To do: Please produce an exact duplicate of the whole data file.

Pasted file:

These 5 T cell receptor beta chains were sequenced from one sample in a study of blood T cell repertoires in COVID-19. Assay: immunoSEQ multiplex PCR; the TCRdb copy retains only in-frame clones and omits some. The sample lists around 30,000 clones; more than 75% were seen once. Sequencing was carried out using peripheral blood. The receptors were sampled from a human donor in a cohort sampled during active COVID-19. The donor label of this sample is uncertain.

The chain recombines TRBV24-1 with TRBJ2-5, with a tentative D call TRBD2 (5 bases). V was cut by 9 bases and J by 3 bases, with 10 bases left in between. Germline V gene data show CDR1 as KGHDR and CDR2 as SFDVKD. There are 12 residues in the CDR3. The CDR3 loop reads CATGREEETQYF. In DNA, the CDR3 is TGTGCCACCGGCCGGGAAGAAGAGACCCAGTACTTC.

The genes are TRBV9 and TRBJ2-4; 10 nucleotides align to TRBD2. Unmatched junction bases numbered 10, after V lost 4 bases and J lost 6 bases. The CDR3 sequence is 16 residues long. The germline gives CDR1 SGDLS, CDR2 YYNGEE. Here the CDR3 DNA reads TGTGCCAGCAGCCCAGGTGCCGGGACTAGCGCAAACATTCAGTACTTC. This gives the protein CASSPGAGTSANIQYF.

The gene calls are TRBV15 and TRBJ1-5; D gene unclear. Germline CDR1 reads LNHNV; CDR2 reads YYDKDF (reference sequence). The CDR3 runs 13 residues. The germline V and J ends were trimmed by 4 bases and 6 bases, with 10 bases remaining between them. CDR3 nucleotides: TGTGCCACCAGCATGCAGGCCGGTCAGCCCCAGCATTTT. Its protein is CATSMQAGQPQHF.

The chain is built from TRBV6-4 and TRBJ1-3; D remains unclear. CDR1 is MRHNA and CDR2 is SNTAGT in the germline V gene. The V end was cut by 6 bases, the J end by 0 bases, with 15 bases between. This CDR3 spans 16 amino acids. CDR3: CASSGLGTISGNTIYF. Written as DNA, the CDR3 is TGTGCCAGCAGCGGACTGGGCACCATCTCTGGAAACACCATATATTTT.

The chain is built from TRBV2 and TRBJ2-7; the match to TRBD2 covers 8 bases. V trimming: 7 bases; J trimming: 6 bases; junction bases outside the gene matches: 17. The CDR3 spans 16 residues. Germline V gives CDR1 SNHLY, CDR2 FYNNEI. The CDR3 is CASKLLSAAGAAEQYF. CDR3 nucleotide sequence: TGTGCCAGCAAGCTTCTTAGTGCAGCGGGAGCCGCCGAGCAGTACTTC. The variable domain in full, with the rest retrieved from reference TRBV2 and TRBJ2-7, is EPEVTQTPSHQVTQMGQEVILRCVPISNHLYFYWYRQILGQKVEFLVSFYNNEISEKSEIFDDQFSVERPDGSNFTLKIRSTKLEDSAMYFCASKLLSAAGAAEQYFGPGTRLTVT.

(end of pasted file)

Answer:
These 5 T cell receptor beta chains were sequenced from one sample in a study of blood T cell repertoires in COVID-19. Assay: immunoSEQ multiplex PCR; the TCRdb copy retains only in-frame clones and omits some. The sample lists around 30,000 clones; more than 75% were seen once. Sequencing was carried out using peripheral blood. The receptors were sampled from a human donor in a cohort sampled during active COVID-19. The donor label of this sample is uncertain.

The chain recombines TRBV24-1 with TRBJ2-5, with a tentative D call TRBD2 (5 bases). V was cut by 9 bases and J by 3 bases, with 10 bases left in between. Germline V gene data show CDR1 as KGHDR and CDR2 as SFDVKD. There are 12 residues in the CDR3. The CDR3 loop reads CATGREEETQYF. In DNA, the CDR3 is TGTGCCACCGGCCGGGAAGAAGAGACCCAGTACTTC.

The genes are TRBV9 and TRBJ2-4; 10 nucleotides align to TRBD2. Unmatched junction bases numbered 10, after V lost 4 bases and J lost 6 bases. The CDR3 sequence is 16 residues long. The germline gives CDR1 SGDLS, CDR2 YYNGEE. Here the CDR3 DNA reads TGTGCCAGCAGCCCAGGTGCCGGGACTAGCGCAAACATTCAGTACTTC. This gives the protein CASSPGAGTSANIQYF.

The gene calls are TRBV15 and TRBJ1-5; D gene unclear. Germline CDR1 reads LNHNV; CDR2 reads YYDKDF (reference sequence). The CDR3 runs 13 residues. The germline V and J ends were trimmed by 4 bases and 6 bases, with 10 bases remaining between them. CDR3 nucleotides: TGTGCCACCAGCATGCAGGCCGGTCAGCCCCAGCATTTT. Its protein is CATSMQAGQPQHF.

The chain is built from TRBV6-4 and TRBJ1-3; D remains unclear. CDR1 is MRHNA and CDR2 is SNTAGT in the germline V gene. The V end was cut by 6 bases, the J end by 0 bases, with 15 bases between. This CDR3 spans 16 amino acids. CDR3: CASSGLGTISGNTIYF. Written as DNA, the CDR3 is TGTGCCAGCAGCGGACTGGGCACCATCTCTGGAAACACCATATATTTT.

The chain is built from TRBV2 and TRBJ2-7; the match to TRBD2 covers 8 bases. V trimming: 7 bases; J trimming: 6 bases; junction bases outside the gene matches: 17. The CDR3 spans 16 residues. Germline V gives CDR1 SNHLY, CDR2 FYNNEI. The CDR3 is CASKLLSAAGAAEQYF. CDR3 nucleotide sequence: TGTGCCAGCAAGCTTCTTAGTGCAGCGGGAGCCGCCGAGCAGTACTTC. The variable domain in full, with the rest retrieved from reference TRBV2 and TRBJ2-7, is EPEVTQTPSHQVTQMGQEVILRCVPISNHLYFYWYRQILGQKVEFLVSFYNNEISEKSEIFDDQFSVERPDGSNFTLKIRSTKLEDSAMYFCASKLLSAAGAAEQYFGPGTRLTVT.